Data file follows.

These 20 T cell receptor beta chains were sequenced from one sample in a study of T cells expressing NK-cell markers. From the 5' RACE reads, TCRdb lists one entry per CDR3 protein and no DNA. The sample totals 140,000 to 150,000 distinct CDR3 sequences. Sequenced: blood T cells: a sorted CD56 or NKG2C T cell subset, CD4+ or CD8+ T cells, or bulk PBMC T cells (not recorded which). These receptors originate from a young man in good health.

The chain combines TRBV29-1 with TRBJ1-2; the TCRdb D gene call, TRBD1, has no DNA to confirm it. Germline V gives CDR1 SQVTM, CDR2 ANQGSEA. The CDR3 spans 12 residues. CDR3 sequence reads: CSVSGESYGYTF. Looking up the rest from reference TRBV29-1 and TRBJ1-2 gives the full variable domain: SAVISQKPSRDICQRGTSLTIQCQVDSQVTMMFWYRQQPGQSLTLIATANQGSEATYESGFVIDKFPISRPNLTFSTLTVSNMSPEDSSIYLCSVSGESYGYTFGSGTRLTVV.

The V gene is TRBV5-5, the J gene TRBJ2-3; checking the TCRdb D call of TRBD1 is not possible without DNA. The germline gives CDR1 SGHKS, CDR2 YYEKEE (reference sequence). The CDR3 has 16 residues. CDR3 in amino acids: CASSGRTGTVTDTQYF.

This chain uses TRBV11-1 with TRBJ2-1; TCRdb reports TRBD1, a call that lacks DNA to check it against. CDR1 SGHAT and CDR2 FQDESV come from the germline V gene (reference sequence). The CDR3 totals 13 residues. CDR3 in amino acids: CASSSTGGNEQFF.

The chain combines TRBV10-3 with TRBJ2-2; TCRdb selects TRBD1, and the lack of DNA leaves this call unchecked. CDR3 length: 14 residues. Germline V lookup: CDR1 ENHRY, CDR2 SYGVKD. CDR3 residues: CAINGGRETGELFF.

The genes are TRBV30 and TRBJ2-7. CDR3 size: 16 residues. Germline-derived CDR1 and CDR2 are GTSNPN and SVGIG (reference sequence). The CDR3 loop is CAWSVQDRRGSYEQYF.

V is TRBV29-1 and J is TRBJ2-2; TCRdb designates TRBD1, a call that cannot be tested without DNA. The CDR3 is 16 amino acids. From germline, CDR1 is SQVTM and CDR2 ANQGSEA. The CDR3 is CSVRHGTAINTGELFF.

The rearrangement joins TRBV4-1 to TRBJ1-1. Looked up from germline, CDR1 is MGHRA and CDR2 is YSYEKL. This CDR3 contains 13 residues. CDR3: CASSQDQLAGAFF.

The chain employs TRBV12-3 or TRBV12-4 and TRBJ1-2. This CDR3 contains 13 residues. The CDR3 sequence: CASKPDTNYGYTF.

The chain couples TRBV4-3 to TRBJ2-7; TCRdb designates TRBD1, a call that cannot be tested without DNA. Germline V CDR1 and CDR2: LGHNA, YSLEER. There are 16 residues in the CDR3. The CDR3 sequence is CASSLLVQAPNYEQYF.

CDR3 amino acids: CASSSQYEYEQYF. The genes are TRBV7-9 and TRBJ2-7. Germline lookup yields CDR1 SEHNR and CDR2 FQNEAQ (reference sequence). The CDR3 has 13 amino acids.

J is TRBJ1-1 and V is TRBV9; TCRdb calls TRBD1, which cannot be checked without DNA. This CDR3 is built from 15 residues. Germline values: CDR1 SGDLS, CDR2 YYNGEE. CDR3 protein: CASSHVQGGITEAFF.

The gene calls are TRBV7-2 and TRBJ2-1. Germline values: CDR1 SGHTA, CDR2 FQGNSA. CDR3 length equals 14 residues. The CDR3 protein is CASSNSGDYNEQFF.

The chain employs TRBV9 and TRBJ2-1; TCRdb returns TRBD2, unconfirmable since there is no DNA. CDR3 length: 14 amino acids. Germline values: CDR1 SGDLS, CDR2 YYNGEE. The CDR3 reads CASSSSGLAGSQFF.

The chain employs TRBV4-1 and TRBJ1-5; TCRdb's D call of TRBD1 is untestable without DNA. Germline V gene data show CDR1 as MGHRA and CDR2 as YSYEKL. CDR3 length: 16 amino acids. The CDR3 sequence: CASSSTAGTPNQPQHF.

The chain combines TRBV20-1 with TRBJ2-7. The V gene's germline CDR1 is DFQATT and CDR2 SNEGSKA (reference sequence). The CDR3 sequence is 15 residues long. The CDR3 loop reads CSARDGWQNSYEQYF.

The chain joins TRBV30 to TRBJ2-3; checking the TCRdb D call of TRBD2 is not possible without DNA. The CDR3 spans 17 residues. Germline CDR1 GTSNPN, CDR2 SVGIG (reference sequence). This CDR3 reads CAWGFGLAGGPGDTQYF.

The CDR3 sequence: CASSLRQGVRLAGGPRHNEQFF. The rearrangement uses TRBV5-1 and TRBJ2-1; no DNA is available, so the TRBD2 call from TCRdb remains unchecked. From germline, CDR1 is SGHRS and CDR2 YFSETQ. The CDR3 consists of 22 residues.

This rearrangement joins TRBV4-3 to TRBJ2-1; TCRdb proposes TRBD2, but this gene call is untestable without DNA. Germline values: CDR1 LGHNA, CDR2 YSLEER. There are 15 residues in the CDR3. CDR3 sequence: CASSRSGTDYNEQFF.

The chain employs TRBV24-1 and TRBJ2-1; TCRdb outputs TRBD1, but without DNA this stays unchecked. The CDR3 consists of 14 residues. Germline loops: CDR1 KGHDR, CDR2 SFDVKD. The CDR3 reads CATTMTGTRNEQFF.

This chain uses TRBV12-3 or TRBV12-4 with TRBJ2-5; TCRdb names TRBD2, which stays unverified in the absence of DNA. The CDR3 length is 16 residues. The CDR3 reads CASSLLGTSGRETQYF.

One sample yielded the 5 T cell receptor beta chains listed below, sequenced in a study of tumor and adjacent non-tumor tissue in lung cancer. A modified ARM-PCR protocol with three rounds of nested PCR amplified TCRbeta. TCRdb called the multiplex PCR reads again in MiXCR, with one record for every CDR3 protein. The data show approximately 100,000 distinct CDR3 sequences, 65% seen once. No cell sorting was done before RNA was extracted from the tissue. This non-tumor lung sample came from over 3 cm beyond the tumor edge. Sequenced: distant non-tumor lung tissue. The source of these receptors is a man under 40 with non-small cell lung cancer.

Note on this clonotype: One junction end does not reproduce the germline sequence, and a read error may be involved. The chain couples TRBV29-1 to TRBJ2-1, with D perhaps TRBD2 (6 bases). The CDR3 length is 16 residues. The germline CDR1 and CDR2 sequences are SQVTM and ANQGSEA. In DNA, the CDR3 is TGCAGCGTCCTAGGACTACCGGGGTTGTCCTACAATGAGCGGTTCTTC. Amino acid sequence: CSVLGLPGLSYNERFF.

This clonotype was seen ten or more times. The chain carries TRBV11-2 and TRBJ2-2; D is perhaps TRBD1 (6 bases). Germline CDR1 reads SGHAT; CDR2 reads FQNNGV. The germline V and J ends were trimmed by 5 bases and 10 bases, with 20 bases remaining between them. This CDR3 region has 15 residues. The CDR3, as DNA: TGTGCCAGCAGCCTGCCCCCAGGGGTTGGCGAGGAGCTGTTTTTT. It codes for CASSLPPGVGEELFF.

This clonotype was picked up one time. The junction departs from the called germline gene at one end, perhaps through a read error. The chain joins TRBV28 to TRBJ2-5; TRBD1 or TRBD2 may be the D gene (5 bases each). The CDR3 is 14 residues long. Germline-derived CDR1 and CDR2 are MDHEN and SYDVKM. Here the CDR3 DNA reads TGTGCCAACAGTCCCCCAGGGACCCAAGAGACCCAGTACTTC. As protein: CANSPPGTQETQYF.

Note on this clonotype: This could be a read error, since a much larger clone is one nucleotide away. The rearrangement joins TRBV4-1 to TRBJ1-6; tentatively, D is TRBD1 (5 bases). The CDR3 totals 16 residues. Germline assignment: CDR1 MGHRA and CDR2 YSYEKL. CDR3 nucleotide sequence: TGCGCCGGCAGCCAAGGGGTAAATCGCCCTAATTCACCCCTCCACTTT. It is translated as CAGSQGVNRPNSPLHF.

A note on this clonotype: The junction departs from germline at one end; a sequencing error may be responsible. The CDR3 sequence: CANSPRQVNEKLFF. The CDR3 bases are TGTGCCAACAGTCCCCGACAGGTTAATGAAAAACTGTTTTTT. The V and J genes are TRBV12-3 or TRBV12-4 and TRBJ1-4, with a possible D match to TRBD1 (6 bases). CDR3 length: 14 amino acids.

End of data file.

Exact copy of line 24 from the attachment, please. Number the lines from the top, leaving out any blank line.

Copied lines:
This clonotype was seen ten or more times. The chain carries TRBV11-2 and TRBJ2-2; D is perhaps TRBD1 (6 bases). Germline CDR1 reads SGHAT; CDR2 reads FQNNGV. The germline V and J ends were trimmed by 5 bases and 10 bases, with 20 bases remaining between them. This CDR3 region has 15 residues. The CDR3, as DNA: TGTGCCAGCAGCCTGCCCCCAGGGGTTGGCGAGGAGCTGTTTTTT. It codes for CASSLPPGVGEELFF.